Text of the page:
Get access

Epstein–Barr virus associated with immune thrombocytopenic purpura in childhood: A retrospective study

Authors


  • C-C Hsiao, MD, Assistant Professor.

Correspondence: DrChih-ChengHsiao 2728 W22nd Avenue, Vancouver, BC, Canada V6L 1M4. Email: chihchenghsiao@sprint.ca

Abstract

Objective: Although Epstein–Barr virus (EBV) is known to cause immune thrombocytopenic purpura (ITP), the epidemiology of this pathogen in children with ITP is not known. In the present study, the clinicoepidemiology and laboratory characteristics of EBV-associated ITP in childhood were analysed retrospectively.

Methods: The study cohort consisted of 108 children in whom ITP was diagnosed between 1990 and 1998. Patients were divided into EBV or non-EBV groups according to their serological status at diagnosis.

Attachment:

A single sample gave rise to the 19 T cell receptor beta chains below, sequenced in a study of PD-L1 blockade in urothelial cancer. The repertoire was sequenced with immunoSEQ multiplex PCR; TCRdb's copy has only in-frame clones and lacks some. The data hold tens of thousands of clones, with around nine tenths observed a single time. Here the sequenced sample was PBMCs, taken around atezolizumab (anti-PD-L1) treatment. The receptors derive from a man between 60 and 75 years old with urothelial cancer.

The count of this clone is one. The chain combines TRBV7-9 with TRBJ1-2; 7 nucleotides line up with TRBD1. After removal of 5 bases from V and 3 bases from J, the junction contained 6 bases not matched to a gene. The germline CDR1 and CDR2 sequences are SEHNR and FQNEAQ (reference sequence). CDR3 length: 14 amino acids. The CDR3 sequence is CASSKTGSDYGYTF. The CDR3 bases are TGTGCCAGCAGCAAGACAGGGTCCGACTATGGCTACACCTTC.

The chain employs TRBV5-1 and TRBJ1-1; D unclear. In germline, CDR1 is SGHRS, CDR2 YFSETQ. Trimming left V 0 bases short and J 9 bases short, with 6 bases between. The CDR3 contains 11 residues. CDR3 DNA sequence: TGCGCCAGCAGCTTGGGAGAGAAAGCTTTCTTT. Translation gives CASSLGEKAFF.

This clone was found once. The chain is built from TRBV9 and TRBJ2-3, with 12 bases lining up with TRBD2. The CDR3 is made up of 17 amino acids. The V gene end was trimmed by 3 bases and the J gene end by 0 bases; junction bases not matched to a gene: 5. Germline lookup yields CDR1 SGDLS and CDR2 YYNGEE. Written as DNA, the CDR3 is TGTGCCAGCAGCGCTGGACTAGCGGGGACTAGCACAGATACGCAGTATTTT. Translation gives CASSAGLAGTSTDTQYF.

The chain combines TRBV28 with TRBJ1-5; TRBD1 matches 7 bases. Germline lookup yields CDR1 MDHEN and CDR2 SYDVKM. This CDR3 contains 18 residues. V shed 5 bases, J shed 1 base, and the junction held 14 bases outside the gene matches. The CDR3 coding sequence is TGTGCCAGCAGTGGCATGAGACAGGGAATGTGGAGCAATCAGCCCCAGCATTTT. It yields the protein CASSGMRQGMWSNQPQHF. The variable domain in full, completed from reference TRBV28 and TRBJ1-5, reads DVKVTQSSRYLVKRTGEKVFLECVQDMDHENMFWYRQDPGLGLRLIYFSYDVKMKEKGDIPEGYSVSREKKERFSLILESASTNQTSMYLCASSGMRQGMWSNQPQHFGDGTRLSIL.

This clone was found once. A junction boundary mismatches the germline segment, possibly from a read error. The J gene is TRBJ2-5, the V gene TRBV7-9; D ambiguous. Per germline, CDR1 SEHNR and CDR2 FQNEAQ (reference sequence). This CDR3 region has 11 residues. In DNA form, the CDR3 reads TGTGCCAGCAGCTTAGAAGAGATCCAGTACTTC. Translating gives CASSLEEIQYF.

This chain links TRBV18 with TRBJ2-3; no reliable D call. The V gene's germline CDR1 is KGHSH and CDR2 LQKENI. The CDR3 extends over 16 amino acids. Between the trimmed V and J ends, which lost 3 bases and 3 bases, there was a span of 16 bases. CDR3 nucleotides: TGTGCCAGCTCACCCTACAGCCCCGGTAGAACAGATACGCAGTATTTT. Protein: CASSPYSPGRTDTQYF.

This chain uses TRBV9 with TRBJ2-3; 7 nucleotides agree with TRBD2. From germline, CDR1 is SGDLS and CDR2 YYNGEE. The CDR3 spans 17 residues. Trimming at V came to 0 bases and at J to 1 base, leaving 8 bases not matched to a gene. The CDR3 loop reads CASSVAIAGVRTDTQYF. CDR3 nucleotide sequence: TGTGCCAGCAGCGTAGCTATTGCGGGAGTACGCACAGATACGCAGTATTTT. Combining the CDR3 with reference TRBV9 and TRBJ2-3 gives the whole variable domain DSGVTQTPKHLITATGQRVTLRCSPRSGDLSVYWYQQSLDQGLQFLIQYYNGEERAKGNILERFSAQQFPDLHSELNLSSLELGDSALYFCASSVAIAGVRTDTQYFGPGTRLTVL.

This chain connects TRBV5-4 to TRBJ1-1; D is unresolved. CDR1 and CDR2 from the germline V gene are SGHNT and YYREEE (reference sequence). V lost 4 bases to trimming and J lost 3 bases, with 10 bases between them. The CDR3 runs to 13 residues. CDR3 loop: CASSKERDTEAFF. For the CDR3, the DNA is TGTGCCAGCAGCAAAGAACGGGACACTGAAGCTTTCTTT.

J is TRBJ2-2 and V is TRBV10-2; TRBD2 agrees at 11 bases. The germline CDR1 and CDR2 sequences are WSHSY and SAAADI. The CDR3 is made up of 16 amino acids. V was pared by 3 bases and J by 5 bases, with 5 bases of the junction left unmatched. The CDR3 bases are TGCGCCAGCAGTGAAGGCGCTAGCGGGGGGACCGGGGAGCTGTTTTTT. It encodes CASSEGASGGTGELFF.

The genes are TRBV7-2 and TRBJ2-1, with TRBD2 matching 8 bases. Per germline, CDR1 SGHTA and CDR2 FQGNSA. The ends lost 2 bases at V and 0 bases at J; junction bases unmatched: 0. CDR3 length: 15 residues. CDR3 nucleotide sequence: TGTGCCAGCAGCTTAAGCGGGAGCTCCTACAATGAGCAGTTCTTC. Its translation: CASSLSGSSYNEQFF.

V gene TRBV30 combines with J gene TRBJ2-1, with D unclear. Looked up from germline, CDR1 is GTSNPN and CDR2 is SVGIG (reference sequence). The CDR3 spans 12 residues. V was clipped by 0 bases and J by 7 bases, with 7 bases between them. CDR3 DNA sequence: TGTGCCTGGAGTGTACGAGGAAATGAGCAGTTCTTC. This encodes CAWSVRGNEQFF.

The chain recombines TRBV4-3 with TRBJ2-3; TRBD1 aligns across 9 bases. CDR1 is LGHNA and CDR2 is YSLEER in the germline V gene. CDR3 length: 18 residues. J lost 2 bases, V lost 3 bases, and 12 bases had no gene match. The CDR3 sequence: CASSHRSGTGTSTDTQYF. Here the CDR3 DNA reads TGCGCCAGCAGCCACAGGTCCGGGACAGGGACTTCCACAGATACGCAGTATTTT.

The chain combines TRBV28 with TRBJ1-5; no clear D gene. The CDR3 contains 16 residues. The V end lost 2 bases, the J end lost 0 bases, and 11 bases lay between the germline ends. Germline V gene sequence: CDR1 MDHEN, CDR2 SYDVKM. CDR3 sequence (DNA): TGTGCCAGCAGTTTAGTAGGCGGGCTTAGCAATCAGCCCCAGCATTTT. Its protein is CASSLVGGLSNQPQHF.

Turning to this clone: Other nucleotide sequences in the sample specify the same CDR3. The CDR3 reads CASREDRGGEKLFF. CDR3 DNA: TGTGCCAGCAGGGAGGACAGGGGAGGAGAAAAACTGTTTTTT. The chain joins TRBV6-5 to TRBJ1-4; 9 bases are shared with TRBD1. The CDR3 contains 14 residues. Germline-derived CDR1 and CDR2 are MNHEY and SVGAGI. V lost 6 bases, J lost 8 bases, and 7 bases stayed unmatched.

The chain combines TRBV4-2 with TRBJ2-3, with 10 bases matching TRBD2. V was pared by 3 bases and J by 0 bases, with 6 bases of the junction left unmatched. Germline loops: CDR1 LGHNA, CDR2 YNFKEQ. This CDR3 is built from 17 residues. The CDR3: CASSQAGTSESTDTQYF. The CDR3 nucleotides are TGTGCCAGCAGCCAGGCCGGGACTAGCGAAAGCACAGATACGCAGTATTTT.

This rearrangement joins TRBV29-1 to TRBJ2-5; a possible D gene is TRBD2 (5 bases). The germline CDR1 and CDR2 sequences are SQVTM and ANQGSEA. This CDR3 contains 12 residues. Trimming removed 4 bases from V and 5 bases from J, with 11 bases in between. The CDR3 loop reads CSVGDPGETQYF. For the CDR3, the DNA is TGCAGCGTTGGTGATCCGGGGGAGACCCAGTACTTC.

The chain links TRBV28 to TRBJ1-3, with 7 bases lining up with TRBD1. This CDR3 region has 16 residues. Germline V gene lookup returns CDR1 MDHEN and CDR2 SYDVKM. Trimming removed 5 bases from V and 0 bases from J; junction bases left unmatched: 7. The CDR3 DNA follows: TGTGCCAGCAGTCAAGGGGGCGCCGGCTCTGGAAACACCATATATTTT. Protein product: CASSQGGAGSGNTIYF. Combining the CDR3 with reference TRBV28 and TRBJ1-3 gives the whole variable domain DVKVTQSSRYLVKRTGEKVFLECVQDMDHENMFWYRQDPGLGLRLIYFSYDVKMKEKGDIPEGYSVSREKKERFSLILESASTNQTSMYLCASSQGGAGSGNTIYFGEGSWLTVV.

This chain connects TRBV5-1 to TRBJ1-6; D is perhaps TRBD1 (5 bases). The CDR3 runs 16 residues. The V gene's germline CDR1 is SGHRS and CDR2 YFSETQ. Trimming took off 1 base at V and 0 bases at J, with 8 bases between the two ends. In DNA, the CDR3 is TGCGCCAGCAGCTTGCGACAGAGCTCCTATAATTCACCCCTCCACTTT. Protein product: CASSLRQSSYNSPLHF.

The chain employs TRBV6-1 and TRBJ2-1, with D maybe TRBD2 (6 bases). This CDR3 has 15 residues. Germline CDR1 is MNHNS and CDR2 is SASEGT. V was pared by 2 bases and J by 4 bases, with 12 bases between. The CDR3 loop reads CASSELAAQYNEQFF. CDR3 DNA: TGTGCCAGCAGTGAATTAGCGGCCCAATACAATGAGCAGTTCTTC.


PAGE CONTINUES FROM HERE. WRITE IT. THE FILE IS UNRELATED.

Results: Thirty-five (32.4%) of 108 children had ITP associated with acute EBV infection. The clinical manifestations and laboratory data were similar in children with and without acute EBV. Responses to various modalities of therapy were analysed. The average time to achieve complete remission (platelet count ≥ 150 × 109/L) in EBV and non-EBV groups was 26 and 16 days, respectively.

Conclusions: The incidence of childhood ITP associated with acute EBV infection is relatively high in Taiwan. Patients with EBV-associated ITP tended to resolve more slowly than those without EBV infection.

Ancillary